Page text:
ke ogs/sshrc - take two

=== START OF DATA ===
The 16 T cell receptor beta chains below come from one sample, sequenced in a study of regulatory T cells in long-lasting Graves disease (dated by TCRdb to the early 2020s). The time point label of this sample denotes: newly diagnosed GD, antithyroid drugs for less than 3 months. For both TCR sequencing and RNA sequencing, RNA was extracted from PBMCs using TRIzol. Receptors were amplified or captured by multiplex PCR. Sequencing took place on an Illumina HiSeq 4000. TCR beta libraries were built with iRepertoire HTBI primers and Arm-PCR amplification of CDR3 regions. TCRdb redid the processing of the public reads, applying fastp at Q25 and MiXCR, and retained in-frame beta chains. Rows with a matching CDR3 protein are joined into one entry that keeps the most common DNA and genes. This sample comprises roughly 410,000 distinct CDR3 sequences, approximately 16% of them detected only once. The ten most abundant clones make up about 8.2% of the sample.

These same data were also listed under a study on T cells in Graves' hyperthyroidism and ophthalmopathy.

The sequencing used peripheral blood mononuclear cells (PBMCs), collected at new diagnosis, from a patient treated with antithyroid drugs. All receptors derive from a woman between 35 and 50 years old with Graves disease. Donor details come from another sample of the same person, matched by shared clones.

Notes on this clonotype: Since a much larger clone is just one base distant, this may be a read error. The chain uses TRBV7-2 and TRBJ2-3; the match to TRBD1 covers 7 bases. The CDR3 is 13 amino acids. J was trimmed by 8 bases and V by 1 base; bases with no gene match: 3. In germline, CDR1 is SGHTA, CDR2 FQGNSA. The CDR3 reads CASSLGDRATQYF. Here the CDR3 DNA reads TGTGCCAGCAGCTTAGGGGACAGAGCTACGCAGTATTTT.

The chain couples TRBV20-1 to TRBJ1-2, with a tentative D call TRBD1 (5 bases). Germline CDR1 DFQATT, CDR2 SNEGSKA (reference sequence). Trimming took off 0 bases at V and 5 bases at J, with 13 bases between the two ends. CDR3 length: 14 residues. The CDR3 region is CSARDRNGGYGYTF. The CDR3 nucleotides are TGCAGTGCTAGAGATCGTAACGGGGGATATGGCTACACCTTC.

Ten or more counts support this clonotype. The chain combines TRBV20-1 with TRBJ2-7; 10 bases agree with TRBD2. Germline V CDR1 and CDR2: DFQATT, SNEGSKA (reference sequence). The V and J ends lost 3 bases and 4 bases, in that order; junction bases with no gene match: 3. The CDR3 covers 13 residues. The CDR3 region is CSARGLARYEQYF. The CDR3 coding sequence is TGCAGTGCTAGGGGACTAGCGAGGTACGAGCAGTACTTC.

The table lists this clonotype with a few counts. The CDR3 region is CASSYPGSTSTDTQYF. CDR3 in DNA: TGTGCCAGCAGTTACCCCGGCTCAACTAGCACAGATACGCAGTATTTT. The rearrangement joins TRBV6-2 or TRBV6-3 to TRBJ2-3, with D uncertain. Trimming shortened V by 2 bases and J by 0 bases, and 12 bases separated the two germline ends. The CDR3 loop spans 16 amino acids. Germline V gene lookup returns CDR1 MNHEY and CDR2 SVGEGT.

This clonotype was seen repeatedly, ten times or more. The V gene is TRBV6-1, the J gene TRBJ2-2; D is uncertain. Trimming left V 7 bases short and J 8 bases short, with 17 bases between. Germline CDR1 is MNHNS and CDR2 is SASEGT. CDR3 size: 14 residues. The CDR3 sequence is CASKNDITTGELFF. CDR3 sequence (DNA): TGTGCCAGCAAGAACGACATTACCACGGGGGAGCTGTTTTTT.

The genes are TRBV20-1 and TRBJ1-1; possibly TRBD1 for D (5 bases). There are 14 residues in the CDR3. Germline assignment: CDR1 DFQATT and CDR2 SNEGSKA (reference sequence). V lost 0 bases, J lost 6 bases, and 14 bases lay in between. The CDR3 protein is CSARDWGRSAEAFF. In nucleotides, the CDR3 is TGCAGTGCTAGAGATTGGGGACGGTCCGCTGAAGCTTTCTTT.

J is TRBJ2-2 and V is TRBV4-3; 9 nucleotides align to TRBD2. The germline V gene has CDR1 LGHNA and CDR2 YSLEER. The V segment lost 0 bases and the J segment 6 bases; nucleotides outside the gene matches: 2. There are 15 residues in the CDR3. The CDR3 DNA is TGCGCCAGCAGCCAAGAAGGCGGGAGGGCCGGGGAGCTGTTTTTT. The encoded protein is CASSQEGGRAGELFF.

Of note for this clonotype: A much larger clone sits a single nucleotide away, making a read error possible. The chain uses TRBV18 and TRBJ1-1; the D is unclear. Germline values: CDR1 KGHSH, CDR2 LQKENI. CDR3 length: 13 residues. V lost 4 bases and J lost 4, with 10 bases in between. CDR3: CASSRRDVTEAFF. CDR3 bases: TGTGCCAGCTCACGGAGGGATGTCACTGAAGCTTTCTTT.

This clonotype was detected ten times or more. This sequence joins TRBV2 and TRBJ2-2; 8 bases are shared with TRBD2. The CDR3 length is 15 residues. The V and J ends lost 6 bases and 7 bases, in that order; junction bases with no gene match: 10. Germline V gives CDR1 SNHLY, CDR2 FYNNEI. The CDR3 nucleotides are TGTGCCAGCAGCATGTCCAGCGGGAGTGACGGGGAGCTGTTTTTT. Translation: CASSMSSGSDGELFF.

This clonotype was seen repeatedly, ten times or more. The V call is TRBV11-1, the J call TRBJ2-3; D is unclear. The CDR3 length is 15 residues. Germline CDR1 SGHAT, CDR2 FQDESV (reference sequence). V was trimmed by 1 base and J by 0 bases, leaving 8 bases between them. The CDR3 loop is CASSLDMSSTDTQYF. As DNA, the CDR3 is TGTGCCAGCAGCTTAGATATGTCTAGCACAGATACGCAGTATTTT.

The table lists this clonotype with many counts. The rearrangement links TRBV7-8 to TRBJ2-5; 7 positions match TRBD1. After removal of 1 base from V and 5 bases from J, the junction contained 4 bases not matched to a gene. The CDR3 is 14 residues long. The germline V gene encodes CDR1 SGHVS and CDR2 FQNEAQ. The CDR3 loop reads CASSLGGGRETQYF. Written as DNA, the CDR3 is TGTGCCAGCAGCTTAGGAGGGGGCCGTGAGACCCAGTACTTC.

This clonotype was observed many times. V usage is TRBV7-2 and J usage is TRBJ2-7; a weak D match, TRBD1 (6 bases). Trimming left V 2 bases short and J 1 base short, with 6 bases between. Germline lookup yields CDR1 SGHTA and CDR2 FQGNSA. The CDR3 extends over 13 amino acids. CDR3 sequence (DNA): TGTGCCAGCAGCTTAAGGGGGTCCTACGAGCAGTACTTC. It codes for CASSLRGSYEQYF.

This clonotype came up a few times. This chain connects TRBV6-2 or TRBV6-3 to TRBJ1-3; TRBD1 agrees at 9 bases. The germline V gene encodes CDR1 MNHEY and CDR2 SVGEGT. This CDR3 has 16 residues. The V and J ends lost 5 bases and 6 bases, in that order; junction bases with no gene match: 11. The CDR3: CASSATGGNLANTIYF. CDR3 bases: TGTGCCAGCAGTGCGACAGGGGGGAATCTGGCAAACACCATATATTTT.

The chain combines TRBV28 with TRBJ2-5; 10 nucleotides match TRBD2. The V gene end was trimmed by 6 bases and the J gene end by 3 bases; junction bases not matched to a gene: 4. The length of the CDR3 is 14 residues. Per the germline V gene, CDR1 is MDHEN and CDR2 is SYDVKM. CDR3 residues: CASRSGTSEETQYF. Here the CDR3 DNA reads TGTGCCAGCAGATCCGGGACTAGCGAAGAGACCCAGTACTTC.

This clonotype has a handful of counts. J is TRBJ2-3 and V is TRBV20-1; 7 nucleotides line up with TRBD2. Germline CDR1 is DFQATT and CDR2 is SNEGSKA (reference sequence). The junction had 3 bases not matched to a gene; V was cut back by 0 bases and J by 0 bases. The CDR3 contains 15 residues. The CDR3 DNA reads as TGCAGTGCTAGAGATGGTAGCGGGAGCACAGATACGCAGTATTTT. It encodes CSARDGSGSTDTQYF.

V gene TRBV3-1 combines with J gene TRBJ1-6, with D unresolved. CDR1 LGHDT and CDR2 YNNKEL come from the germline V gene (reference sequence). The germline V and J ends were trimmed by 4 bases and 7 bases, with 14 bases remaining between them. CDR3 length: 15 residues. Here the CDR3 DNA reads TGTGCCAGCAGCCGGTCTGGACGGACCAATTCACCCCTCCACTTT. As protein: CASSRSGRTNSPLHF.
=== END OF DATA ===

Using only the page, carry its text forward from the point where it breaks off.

This doctoral research project has two primary aims. First, to document and describe non state-based and non-corporate organizations which operate to promote photographic communication and photographic learning. De Cuyper (1998) and Braden (1983) each detail a rich history of community arts practice utilizing photography from late 20th century Britain. However, no comparable history of such practice in Canada exists at present. Through interviews and archival research, this project will begin to fill this gap by developing a history of community arts photographic practice in Ontario. The second aim of this research is to describe and define the social benefits, perceived and actual, of the activities conducted by these organizations. Given that photography-centered community arts practices exist in some form in most major Canadian cities (and in many smaller communities as well), it is apparent that a range of agents deem them of social value—both those who fund them and those who participate in them. By engaging in case study explorations of several arts-based practices, including field research in at least one community arts setting and with one visual arts cooperative organization, I intend to develop a theoretical framework that defines key activities, goals, and practices of community arts agencies and their participants. Doing so may be crucial to developing a strong policy position that argues for maintaining or increasing small-scale, autonomous, and community-supported initiatives such as these—particularly important in the face of continuously eroding funding for the arts (at least at the federal level) in 21st century Canada.